Forest Service seeking balance between skiers, snowmobilers

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— The U.S. Forest Service is working on a plan that would close portions of the Routt National Forest to snowmobiles.

It hasn't been determined if the "winter transportation planning" would encompass the entire 1.1 million acres of the forest or just concentrate on areas where winter use has increased greatly over the past five years, Hahn's Peak/Bears Ears District Ranger Kim Vogel said.

"We are going to be meeting pretty soon to decide what the scope of this is," Vogel said.

A plan for a portion of the forest could be in place as early as next winter.

One for the entire forest could take more than a year to complete, she said.

Conflicts between snowmobilers, skier-snowmobilers and traditional skiers have increased over the past few years as more and more people travel to Routt County to venture into the backcountry during the winter.

As use has increased, so has snowmobile technology, allowing riders to get to places they didn't go in the past. Many skiers are looking for a pristine experience and good powder but compete with snowmobilers for the use of some areas.

"Times have changed. The past is the past and we are managing for the future," Vogel said.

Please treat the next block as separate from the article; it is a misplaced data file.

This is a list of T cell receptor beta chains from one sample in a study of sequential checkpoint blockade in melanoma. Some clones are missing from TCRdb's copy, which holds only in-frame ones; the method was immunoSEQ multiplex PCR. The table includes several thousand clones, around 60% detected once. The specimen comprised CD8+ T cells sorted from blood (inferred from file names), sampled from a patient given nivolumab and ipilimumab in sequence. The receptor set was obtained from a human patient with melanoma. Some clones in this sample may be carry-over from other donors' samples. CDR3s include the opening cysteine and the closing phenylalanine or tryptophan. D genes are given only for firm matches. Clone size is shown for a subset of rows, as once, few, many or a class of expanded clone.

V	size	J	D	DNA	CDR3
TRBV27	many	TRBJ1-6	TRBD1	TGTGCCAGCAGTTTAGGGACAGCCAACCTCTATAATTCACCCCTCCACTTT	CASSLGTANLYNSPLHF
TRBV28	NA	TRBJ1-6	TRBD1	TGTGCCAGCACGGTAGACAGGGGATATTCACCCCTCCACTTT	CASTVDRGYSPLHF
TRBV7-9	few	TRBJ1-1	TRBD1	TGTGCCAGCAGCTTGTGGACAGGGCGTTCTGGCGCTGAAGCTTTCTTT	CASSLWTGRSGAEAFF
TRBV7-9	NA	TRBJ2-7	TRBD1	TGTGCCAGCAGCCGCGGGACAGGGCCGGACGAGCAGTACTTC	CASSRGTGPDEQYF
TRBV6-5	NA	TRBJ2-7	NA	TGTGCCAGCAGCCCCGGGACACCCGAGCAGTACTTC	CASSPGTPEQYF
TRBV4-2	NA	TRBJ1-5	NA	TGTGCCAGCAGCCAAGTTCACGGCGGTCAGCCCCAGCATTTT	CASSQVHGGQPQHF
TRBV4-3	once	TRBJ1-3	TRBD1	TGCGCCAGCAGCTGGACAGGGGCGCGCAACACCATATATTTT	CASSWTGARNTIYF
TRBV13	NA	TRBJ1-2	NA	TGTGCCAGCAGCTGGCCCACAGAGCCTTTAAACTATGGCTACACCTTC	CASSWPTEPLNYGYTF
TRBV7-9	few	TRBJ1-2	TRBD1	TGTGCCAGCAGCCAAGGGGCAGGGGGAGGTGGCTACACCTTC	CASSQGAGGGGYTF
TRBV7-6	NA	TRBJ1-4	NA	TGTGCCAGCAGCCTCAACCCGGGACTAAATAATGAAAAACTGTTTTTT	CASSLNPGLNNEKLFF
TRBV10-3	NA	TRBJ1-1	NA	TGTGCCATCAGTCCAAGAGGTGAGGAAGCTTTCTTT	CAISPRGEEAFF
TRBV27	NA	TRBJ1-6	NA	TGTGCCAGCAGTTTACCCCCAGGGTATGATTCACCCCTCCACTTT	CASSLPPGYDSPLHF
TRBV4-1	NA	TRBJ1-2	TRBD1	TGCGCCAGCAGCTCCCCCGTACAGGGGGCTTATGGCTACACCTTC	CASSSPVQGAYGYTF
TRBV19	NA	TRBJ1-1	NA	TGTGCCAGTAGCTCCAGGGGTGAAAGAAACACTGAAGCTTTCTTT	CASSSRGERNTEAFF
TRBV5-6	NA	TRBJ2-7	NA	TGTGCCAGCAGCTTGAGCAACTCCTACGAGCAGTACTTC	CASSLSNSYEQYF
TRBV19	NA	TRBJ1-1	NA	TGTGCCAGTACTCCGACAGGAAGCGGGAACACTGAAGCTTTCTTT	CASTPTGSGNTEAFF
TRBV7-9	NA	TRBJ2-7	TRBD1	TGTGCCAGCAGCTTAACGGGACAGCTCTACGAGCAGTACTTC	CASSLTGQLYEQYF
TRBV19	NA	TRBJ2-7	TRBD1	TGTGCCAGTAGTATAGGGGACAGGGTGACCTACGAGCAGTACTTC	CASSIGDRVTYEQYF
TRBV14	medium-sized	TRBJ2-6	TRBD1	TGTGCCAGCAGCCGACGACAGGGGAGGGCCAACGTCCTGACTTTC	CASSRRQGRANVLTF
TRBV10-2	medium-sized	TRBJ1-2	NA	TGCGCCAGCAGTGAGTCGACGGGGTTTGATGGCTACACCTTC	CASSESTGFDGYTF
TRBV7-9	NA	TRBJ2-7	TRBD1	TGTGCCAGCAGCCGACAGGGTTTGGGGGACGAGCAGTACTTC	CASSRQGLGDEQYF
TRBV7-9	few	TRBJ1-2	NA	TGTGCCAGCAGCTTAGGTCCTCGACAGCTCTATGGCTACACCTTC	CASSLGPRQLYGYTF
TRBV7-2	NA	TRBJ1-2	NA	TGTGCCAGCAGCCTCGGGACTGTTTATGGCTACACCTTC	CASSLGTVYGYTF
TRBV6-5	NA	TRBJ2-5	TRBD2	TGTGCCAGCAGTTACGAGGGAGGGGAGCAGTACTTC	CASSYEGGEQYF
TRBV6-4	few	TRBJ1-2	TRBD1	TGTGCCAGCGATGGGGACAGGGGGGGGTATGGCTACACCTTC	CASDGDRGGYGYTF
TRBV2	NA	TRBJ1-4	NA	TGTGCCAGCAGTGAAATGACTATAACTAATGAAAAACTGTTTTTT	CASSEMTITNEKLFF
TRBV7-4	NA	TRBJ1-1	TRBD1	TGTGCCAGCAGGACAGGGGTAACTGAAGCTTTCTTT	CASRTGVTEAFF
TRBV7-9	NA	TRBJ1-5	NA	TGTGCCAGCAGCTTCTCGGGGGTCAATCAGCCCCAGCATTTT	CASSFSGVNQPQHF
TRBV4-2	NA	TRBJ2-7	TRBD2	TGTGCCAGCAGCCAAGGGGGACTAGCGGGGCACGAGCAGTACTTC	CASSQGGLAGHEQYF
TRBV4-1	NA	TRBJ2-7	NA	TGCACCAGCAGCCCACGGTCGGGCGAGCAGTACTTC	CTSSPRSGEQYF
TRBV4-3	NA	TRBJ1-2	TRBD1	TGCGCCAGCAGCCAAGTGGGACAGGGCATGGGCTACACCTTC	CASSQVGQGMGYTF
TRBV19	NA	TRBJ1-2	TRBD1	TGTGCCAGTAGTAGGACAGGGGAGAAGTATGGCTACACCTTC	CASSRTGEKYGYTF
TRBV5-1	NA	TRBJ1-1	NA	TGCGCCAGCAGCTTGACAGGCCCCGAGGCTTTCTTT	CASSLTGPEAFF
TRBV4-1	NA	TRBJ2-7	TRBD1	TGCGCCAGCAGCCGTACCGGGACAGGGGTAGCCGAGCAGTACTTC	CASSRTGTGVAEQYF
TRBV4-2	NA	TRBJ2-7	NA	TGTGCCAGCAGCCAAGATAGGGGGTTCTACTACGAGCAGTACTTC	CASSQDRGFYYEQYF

That means managing winter recreation so it is dispersed throughout the forest, not just concentrated in a few areas, she said.

Buffalo Pass, Rabbit Ears and areas in North Routt County, for example, have a high density of snowmobilers and skiers.

"What we are trying to do is to be able to separate uses so that we can provide a good experience for all users of the forest," Vogel said.

She said one thing is for sure everyone will have the opportunity to recreate in the Routt National Forest. Skiers and snowmobilers may just have to go to some different places in the future.

"It's more of seeking a balance of what the ground can tolerate," Vogel said.

The Routt Winter Task Force, a group of mixed users facilitated by the Forest Service, helped implement suggested nonmotorized areas on Rabbit Ears Pass in 2000 and on Buffalo Pass last year.

Task force member Jim Linville, who also is a board member of the nonmotorized group Friends of the Routt Backcountry, said the suggested-use areas were not working.

"We think there really needed to be a stronger statement," he said.

But restricting snowmobilers in some area isn't a guarantee they will stay clear for skiers, Linville said.

"I think it's critical to keep communications with the local snowmobile club," he said.

The Forest Service will have to enforce any closures it makes, the extent of which will be determined by its budget, Vogel said.

The snowmobilers of the Routt Powder Riders Club have been open to working with the suggested-use areas but typically resisted any official closures.

Gary Eubank, a member the club and owner of a snowmobile store, said he wouldn't comment about access restrictions until he sees a map of the closures.

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